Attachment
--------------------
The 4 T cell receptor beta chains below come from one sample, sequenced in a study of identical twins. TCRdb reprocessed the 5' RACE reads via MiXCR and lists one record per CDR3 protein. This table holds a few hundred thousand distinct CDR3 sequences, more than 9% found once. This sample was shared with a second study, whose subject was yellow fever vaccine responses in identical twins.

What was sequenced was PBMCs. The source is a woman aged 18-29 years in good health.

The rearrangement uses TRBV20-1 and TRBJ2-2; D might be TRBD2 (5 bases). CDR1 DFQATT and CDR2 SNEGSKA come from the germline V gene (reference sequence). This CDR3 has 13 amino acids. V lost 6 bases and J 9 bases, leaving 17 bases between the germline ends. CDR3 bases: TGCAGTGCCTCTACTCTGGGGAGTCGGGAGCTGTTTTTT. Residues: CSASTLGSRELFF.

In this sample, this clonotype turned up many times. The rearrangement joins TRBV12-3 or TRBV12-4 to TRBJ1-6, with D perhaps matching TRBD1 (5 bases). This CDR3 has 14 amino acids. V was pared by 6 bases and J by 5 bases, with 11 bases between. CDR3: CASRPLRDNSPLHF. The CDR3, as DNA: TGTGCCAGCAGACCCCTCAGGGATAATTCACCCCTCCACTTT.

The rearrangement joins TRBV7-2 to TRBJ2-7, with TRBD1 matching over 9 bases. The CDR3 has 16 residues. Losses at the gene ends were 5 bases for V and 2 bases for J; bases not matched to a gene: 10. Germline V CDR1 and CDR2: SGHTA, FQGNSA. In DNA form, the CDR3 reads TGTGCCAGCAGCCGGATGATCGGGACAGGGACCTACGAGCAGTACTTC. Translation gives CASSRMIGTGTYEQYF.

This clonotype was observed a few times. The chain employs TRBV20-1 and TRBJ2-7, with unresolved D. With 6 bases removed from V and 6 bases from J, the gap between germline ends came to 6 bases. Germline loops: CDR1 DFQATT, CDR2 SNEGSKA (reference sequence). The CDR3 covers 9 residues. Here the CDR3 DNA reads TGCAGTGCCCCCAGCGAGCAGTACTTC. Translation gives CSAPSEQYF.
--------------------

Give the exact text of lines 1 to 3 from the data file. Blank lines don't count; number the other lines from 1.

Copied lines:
The 4 T cell receptor beta chains below come from one sample, sequenced in a study of identical twins. TCRdb reprocessed the 5' RACE reads via MiXCR and lists one record per CDR3 protein. This table holds a few hundred thousand distinct CDR3 sequences, more than 9% found once. This sample was shared with a second study, whose subject was yellow fever vaccine responses in identical twins.

What was sequenced was PBMCs. The source is a woman aged 18-29 years in good health.

The rearrangement uses TRBV20-1 and TRBJ2-2; D might be TRBD2 (5 bases). CDR1 DFQATT and CDR2 SNEGSKA come from the germline V gene (reference sequence). This CDR3 has 13 amino acids. V lost 6 bases and J 9 bases, leaving 17 bases between the germline ends. CDR3 bases: TGCAGTGCCTCTACTCTGGGGAGTCGGGAGCTGTTTTTT. Residues: CSASTLGSRELFF.